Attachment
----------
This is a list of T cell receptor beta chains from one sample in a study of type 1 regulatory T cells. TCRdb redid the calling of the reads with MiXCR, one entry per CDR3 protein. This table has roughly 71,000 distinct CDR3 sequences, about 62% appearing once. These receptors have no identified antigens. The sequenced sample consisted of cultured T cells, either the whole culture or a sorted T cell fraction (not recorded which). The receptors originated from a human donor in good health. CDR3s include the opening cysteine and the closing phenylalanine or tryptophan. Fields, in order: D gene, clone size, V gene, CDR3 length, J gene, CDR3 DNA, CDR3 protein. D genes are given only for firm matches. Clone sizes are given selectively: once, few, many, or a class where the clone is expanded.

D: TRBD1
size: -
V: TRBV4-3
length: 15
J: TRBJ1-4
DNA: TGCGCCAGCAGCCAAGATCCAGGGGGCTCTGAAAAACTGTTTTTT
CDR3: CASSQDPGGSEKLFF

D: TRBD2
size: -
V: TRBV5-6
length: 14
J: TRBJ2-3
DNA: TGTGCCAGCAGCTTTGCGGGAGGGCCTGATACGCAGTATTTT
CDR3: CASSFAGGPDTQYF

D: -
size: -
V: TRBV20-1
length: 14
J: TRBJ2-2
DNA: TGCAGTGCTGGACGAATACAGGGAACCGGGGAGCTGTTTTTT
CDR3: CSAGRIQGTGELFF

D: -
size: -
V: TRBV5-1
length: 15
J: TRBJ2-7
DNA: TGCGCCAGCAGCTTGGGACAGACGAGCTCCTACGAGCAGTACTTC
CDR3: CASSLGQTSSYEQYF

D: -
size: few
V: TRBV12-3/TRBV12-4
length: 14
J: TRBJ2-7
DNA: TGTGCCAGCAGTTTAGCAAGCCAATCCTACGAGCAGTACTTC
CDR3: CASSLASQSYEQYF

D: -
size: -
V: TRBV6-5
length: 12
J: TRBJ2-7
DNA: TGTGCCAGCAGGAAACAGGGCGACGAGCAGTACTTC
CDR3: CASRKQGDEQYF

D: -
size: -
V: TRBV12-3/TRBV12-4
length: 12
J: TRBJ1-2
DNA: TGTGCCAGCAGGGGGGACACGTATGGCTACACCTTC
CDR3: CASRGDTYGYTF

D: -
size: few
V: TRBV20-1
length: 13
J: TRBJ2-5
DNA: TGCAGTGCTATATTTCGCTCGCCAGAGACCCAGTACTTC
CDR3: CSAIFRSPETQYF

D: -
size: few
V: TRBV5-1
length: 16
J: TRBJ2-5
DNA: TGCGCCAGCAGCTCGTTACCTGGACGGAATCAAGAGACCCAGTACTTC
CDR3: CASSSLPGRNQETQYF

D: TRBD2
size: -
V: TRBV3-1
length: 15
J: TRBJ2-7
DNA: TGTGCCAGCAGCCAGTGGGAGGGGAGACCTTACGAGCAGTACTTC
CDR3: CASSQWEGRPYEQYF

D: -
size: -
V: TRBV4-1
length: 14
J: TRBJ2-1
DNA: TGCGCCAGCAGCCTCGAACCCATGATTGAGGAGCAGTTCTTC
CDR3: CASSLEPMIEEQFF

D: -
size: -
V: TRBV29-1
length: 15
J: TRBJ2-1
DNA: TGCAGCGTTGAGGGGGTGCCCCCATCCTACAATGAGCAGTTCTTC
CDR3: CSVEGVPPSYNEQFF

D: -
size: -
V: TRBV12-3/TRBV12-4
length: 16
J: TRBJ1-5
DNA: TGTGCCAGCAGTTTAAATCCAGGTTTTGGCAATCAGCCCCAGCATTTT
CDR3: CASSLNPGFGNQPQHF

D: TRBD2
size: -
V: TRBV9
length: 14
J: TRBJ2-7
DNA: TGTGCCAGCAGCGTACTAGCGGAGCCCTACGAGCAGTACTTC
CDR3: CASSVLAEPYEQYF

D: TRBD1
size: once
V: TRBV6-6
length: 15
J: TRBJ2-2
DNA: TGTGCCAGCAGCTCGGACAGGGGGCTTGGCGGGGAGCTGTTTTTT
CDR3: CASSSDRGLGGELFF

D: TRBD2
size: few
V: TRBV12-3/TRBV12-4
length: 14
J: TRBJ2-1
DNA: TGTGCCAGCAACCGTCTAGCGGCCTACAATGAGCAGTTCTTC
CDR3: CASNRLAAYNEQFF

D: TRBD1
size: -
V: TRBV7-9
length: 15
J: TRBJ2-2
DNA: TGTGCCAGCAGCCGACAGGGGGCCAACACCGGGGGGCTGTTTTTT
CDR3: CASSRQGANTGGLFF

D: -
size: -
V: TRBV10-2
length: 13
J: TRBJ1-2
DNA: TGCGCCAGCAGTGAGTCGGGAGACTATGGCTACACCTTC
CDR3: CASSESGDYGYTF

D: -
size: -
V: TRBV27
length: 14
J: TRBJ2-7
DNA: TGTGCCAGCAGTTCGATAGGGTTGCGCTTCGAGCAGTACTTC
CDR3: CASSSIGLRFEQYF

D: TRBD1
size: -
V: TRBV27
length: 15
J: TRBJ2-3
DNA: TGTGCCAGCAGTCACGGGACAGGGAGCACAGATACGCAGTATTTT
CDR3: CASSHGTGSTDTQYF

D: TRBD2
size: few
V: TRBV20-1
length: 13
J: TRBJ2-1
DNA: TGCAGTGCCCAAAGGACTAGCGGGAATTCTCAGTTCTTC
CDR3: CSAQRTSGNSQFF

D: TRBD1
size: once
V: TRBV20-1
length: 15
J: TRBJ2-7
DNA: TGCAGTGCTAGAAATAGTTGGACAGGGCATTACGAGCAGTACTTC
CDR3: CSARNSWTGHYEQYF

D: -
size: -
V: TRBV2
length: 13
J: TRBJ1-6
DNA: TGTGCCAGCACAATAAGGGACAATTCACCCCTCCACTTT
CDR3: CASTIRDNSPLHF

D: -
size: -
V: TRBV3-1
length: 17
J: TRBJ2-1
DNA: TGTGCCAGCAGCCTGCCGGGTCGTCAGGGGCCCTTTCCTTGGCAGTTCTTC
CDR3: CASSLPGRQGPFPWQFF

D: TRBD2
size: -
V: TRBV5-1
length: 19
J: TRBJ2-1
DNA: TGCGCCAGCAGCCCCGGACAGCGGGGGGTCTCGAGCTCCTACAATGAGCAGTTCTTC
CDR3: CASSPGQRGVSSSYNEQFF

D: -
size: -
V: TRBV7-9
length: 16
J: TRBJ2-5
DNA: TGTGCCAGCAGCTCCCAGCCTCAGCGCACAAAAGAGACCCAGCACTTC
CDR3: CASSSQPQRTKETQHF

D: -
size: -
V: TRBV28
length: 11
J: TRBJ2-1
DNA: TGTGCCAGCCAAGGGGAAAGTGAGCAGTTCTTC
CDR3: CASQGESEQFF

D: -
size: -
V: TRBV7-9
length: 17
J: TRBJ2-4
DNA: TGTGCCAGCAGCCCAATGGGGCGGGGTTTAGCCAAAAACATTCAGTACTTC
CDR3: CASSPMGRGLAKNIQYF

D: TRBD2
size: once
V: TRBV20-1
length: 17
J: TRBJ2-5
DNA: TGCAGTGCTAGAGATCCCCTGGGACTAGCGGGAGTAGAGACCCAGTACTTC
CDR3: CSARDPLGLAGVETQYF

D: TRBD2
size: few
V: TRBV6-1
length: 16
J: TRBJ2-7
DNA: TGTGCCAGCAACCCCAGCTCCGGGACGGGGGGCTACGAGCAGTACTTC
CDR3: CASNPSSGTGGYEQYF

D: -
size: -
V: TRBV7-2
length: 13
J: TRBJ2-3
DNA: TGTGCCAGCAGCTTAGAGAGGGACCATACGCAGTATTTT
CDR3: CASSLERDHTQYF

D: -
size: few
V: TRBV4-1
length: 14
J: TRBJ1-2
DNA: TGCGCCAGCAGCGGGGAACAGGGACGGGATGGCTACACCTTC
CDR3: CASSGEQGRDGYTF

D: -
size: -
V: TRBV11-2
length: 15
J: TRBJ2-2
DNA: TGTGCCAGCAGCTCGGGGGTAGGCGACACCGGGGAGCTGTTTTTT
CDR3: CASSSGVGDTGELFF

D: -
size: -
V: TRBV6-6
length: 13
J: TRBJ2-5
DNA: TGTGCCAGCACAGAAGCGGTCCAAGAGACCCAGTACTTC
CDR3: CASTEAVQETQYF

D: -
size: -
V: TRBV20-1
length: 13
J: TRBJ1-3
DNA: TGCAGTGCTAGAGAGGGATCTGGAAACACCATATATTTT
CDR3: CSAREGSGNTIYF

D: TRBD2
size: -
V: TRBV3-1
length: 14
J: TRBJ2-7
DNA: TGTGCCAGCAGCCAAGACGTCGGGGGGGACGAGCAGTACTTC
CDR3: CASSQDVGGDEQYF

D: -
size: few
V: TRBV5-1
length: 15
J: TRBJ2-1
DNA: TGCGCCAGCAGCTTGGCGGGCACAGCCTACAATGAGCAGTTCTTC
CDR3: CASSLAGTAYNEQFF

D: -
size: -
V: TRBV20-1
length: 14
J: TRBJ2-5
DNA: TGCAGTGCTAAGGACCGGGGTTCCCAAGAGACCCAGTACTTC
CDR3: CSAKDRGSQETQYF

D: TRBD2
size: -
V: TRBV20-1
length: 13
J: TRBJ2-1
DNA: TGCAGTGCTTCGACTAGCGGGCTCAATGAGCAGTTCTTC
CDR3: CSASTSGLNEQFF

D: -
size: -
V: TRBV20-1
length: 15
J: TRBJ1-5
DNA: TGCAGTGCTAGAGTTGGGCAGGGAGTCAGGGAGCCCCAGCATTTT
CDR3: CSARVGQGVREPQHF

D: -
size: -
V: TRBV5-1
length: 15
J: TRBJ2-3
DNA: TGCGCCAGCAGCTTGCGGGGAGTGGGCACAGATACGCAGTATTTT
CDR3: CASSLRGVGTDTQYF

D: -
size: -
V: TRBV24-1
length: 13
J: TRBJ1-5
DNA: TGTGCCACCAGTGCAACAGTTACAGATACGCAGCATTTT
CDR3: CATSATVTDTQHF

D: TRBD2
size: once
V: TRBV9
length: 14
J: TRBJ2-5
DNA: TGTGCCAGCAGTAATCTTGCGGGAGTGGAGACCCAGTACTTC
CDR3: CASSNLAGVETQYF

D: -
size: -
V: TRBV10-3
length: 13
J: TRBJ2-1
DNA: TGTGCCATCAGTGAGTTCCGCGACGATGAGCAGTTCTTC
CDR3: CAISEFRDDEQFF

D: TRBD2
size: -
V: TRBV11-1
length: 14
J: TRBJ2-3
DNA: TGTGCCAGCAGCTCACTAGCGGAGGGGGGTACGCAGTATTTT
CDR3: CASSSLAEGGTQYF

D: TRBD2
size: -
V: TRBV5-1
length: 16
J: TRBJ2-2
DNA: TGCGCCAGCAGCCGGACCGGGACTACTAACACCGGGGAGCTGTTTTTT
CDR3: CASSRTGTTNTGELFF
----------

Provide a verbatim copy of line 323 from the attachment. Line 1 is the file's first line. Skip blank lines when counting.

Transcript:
CDR3: CASSRTGTTNTGELFF